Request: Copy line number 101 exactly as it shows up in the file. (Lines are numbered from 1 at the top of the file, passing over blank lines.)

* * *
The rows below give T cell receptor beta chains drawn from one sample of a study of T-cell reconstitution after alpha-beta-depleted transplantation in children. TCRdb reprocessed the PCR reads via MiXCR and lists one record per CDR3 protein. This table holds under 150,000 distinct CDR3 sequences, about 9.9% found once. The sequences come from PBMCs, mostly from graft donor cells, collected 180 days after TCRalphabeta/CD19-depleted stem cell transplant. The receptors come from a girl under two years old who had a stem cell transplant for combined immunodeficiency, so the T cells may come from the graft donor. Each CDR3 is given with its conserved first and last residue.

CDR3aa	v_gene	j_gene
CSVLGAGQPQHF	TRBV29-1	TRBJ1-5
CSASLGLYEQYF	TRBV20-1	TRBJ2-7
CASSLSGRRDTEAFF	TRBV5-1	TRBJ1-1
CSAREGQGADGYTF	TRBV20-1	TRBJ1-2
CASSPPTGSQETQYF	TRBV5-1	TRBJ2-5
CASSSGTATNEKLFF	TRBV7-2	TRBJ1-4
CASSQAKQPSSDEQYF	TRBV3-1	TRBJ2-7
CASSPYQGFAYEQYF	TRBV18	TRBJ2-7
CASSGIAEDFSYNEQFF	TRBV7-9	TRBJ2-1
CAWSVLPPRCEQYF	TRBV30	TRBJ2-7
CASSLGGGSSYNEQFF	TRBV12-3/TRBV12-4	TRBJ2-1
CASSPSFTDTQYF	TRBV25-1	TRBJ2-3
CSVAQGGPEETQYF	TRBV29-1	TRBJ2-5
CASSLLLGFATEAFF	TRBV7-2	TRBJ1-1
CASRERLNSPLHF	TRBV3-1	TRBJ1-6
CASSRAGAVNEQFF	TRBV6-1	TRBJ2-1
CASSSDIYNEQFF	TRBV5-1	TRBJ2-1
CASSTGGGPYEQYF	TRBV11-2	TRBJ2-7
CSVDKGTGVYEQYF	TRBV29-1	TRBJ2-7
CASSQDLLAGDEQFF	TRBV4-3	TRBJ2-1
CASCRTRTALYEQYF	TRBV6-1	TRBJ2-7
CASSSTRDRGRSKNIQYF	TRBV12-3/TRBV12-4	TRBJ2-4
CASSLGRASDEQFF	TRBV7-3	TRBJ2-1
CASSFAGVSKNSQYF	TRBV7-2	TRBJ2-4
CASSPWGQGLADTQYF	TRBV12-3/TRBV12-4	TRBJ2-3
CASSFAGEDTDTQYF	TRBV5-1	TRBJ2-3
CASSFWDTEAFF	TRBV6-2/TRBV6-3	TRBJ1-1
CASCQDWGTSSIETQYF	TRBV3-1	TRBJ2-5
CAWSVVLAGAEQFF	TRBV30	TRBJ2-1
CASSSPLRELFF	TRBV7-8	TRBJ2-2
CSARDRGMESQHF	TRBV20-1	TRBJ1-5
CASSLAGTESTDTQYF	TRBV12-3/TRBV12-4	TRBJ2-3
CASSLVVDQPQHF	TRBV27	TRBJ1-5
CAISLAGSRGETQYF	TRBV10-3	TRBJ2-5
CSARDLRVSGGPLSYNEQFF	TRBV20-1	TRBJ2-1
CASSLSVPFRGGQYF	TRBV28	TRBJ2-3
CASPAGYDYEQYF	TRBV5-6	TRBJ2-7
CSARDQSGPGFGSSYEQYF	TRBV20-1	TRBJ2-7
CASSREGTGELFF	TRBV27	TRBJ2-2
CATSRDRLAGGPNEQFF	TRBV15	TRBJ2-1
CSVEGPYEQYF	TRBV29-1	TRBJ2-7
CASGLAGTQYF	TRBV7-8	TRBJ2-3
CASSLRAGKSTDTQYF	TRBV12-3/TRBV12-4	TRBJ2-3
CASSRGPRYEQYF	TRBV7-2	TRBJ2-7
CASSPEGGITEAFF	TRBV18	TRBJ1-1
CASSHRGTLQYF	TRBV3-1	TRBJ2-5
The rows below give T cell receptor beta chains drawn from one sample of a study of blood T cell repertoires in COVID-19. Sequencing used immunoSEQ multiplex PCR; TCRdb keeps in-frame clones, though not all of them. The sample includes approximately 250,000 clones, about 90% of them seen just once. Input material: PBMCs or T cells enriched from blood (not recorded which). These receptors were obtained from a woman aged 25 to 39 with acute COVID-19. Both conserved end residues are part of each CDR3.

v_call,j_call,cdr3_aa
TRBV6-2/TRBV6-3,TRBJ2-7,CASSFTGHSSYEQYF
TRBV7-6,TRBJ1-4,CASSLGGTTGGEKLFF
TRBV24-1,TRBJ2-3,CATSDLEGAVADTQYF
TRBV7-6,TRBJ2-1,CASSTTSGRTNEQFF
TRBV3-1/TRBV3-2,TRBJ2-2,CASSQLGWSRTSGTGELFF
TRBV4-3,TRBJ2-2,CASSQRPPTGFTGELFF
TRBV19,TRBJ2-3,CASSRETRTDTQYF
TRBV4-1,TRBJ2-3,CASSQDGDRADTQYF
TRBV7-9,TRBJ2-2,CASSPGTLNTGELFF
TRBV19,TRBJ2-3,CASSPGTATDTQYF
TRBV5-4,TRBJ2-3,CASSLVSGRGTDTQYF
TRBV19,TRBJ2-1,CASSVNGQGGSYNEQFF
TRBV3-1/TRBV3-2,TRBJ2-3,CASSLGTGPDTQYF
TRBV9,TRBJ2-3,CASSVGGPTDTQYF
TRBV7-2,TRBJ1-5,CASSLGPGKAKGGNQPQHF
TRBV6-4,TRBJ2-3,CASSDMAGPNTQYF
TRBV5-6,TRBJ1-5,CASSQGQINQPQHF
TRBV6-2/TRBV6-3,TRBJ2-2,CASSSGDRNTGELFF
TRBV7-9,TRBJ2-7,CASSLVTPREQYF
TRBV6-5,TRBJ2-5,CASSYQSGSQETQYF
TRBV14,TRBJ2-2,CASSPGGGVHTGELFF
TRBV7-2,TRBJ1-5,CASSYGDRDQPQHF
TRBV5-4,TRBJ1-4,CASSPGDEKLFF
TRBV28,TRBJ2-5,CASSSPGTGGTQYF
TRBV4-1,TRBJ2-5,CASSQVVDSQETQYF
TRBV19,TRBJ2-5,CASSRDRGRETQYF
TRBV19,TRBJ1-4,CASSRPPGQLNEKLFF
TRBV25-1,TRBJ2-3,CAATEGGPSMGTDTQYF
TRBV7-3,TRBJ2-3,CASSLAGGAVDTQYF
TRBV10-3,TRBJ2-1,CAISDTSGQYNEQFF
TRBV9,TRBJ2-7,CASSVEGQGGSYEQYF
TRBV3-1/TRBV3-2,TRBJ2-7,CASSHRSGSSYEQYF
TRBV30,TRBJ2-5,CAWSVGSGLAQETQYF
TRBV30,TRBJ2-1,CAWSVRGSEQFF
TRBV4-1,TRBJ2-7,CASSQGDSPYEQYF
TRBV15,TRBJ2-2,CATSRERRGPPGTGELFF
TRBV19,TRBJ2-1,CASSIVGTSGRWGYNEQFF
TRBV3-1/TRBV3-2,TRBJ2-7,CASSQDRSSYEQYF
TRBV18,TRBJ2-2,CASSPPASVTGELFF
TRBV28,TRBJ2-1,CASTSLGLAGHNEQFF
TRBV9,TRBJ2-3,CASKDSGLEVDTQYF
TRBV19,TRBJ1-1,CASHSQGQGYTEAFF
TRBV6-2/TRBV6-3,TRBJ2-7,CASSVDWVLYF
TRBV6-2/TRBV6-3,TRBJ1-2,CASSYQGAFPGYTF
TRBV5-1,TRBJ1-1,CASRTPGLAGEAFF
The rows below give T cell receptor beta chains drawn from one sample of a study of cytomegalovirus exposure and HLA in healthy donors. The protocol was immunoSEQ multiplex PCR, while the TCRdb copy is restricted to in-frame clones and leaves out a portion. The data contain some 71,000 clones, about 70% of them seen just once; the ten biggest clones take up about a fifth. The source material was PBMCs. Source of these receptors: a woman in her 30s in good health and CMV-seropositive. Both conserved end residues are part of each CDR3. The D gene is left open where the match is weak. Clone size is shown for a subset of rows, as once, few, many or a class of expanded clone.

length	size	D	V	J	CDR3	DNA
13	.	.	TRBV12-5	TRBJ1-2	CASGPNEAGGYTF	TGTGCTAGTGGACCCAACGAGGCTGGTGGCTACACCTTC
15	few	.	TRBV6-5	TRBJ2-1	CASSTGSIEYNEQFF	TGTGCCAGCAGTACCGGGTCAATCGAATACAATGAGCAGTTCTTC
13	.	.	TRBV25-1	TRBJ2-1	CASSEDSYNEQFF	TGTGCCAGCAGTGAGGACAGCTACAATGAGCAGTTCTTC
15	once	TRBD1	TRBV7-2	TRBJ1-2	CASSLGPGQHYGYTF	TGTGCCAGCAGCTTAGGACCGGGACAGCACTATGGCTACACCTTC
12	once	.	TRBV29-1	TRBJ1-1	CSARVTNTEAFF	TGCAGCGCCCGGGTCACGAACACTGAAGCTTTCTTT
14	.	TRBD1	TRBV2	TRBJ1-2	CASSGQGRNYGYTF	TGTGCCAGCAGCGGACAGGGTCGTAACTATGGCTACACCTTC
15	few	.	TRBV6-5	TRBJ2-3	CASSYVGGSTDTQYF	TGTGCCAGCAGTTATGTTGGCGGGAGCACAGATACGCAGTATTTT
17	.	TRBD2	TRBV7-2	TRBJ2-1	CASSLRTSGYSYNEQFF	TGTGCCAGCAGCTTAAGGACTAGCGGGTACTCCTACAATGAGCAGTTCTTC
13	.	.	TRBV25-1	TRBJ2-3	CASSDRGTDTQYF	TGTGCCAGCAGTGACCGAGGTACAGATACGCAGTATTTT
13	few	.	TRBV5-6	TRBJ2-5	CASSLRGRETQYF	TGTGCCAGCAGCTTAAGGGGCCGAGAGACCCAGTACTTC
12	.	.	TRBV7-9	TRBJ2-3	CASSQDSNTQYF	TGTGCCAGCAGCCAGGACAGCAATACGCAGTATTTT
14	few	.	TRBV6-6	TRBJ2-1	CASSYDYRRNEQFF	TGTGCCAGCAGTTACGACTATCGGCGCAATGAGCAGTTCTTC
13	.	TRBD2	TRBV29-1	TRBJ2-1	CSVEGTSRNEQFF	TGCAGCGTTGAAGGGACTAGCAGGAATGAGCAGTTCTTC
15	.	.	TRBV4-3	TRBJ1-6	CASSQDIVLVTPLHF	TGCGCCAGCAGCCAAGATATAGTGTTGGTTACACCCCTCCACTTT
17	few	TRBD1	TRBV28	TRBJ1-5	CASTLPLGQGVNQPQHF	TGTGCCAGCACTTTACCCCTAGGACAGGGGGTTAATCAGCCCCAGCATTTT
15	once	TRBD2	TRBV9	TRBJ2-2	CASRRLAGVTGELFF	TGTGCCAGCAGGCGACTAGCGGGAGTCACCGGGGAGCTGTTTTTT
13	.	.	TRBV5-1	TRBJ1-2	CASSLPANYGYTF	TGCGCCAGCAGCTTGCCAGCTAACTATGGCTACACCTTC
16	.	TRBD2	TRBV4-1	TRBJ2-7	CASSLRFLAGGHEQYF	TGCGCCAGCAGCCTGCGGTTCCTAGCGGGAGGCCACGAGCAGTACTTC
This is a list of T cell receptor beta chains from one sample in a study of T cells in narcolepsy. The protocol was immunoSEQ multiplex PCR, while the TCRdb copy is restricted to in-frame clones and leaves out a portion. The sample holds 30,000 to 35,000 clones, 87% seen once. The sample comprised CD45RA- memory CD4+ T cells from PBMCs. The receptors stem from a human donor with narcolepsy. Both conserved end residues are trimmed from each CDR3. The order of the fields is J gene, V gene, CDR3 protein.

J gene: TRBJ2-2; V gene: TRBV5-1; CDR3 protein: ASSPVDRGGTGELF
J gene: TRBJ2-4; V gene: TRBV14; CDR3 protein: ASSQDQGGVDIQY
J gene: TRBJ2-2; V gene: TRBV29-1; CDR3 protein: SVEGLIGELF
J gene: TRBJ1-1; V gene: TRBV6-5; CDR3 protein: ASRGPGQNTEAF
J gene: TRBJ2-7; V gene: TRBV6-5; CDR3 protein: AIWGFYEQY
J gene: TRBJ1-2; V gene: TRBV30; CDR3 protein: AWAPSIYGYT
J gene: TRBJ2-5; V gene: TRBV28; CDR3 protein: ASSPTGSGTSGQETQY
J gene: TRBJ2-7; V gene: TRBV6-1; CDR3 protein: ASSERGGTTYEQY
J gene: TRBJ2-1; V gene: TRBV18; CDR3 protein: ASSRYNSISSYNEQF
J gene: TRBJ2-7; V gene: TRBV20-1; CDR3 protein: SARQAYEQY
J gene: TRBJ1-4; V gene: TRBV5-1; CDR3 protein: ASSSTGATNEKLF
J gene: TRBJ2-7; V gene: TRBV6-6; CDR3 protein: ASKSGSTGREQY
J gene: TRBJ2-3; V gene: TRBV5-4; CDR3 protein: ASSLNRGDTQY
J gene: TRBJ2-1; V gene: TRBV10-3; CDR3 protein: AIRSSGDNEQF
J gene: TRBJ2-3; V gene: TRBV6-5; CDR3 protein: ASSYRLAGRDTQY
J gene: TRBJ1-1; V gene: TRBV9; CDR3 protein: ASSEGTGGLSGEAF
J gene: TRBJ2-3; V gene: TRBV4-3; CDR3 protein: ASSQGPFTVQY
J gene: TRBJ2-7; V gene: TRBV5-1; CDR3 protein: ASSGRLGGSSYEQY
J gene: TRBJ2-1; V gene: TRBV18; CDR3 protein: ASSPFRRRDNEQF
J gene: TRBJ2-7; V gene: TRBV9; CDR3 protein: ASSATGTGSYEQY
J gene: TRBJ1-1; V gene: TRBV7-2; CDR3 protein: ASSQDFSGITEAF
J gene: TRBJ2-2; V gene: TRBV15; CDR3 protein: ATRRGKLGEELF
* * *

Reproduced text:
15	once	TRBD1	TRBV7-2	TRBJ1-2	CASSLGPGQHYGYTF	TGTGCCAGCAGCTTAGGACCGGGACAGCACTATGGCTACACCTTC